Publishing Partner: Cambridge University Press CUP Extra Wiley-Blackwell Publisher Login
amazon logo
More Info


New from Oxford University Press!

ad

The Vulgar Tongue: Green's History of Slang

By Jonathon Green

A comprehensive history of slang in the English speaking world by its leading lexicographer.


New from Cambridge University Press!

ad

The Universal Structure of Categories: Towards a Formal Typology

By Martina Wiltschko

This book presents a new theory of grammatical categories - the Universal Spine Hypothesis - and reinforces generative notions of Universal Grammar while accommodating insights from linguistic typology.


New from Brill!

ad

Brill's MyBook Program

Do you have access to Dynamics of Morphological Productivity through your library? Then you can by the paperback for only €25 or $25! Find out more about Brill's MyBook program!


Academic Paper


Title: Gestural coordination of Italian word-initial clusters: the case of ‘impure s’
Author: Anne Hermes
Email: click here to access email
Homepage: http://phonetik.phil-fak.uni-koeln.de/143.html
Institution: Institut für Linguistik - Phonetik, Universität zu Köln
Author: Doris Mücke
Institution: Universität zu Köln
Author: Martine Grice
Email: click here to access email
Homepage: http://www.coli.uni-sb.de/~mgrice/
Institution: Universität zu Köln
Linguistic Field: Phonology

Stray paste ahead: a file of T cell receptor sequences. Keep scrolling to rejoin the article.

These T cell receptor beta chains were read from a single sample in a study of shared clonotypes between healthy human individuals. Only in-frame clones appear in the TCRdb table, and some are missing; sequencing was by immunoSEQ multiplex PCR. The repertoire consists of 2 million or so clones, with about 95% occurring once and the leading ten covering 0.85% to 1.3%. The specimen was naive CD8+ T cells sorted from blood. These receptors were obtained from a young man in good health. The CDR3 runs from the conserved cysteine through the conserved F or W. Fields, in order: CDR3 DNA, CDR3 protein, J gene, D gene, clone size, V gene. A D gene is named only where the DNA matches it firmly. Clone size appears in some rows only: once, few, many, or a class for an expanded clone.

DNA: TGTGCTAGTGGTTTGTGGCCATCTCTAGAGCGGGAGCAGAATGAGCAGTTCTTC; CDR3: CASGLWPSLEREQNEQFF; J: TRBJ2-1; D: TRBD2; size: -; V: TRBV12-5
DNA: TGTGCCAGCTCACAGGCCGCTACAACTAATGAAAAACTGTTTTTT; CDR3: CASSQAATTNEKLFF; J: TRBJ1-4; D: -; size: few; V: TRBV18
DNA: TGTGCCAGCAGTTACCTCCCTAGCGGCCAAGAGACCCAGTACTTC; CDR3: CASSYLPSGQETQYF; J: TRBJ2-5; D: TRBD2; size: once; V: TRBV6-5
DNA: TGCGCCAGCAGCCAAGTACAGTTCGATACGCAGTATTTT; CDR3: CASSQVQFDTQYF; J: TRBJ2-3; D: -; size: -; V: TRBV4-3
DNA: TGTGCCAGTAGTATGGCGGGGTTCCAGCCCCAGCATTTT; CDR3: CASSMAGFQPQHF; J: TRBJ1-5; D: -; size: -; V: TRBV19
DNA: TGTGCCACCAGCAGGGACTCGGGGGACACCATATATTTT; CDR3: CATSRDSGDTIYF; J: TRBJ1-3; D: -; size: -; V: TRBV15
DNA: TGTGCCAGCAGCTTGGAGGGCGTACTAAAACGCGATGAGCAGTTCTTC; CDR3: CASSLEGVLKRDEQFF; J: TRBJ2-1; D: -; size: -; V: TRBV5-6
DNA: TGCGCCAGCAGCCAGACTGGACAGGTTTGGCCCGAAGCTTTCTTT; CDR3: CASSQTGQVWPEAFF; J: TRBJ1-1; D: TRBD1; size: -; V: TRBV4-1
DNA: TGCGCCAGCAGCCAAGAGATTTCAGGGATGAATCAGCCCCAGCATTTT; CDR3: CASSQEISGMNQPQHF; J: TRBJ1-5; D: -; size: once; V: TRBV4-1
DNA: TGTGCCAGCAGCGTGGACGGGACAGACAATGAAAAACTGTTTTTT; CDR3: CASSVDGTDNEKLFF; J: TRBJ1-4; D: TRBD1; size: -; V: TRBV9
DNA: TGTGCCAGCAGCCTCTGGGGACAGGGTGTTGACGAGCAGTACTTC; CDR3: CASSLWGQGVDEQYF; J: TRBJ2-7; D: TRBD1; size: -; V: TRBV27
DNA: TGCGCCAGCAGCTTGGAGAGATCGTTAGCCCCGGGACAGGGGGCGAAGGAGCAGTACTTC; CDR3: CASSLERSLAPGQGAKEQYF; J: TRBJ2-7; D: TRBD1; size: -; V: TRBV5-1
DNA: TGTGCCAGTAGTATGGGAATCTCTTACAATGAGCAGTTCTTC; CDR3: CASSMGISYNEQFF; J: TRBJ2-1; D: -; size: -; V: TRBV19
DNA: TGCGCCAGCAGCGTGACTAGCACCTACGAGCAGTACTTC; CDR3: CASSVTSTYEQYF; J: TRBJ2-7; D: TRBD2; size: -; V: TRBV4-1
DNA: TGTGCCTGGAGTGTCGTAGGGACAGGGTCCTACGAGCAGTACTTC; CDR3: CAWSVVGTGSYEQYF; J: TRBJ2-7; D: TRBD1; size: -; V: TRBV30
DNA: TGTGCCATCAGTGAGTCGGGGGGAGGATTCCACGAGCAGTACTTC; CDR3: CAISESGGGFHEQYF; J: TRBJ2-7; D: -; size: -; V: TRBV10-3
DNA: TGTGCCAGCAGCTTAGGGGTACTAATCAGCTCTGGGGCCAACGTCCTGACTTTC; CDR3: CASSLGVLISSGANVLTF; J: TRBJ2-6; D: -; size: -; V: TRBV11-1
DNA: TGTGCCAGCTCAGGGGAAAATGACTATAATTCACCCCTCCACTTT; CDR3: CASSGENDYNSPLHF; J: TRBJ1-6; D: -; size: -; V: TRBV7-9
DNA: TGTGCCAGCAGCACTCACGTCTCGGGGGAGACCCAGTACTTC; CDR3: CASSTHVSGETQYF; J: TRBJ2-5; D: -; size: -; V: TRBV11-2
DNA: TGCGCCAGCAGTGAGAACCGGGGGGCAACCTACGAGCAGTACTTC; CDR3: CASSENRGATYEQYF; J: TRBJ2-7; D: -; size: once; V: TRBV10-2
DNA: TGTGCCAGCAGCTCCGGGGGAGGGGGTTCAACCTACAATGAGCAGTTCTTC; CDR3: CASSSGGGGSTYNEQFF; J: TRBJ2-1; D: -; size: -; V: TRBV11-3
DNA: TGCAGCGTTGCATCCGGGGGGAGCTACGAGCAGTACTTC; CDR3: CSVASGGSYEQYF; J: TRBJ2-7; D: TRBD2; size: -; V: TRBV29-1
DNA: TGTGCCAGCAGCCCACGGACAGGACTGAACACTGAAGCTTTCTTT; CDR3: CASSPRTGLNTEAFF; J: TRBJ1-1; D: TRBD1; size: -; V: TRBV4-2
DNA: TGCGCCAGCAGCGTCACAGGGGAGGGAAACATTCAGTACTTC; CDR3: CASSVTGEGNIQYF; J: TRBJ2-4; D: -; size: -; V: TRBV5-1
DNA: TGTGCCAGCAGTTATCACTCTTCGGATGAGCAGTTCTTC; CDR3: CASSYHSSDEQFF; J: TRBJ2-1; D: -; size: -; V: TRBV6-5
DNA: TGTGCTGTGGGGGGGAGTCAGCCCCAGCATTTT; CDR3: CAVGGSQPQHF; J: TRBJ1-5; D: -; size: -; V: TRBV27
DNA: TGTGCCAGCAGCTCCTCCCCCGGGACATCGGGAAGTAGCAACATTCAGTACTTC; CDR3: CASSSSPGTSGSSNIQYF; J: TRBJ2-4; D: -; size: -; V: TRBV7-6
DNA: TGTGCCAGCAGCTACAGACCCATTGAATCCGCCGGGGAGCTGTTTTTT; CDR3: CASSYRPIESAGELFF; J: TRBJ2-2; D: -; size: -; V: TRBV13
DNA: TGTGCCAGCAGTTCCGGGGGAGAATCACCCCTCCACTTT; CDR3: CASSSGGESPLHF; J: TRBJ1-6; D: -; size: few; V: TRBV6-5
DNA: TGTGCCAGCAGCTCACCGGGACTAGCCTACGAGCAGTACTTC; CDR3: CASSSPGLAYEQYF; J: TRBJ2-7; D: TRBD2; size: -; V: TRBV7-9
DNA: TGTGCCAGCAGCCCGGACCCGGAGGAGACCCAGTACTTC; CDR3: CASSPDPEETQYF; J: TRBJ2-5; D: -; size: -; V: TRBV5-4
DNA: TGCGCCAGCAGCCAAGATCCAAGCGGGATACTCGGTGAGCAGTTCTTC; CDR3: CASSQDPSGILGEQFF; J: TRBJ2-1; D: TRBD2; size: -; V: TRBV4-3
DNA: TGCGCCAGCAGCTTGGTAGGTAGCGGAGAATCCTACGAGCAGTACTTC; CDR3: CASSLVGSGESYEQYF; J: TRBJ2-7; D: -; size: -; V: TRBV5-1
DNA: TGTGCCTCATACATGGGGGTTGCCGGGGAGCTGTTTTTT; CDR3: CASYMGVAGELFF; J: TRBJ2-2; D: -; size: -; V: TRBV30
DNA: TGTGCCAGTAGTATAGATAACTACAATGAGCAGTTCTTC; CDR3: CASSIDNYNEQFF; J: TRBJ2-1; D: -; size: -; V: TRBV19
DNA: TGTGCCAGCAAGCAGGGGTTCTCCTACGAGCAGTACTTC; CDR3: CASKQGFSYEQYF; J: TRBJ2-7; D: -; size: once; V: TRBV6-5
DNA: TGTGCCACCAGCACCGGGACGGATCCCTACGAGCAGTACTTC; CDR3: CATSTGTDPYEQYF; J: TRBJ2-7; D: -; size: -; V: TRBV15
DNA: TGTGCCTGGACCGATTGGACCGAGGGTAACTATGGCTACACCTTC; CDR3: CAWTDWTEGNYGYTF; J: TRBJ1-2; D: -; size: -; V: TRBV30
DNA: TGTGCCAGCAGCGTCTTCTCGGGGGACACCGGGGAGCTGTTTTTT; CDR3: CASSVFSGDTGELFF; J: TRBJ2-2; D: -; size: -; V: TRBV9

Subject Language: Italian
Abstract: We report on an articulatory study which uses an electromagnetic articulograph to investigate word-initial consonant clusters in Italian. In particular, we investigate clusters involving a sibilant, such as in spina ‘thorn’. The status of the sibilant in such clusters, referred to as ‘impure s’, is an unresolved problem for the syllable phonology of Italian. Coordination patterns of the gestural targets of consonantal and vocalic gestures reveal a structural difference between obstruent–liquid clusters, e.g. /pr/, and sibilant–obstruent clusters, e.g. /sp/. Whereas in /pr/, both /p/ and /r/ have distinct coordination patterns as compared to either /p/ or /r/ as a single consonant in the same (word-initial) position, this is not the case for /sp/. Here the /p/ patterns like a single consonant: /p/ in spina patterns with /p/ in Pina (proper name). Thus, although /s/ in spina constitutes a word onset, there is evidence against it being part of a syllable onset.

CUP at LINGUIST

This article appears in Phonology Vol. 30, Issue 1, which you can read on Cambridge's site or on LINGUIST .



Back
Add a new paper
Return to Academic Papers main page
Return to Directory of Linguists main page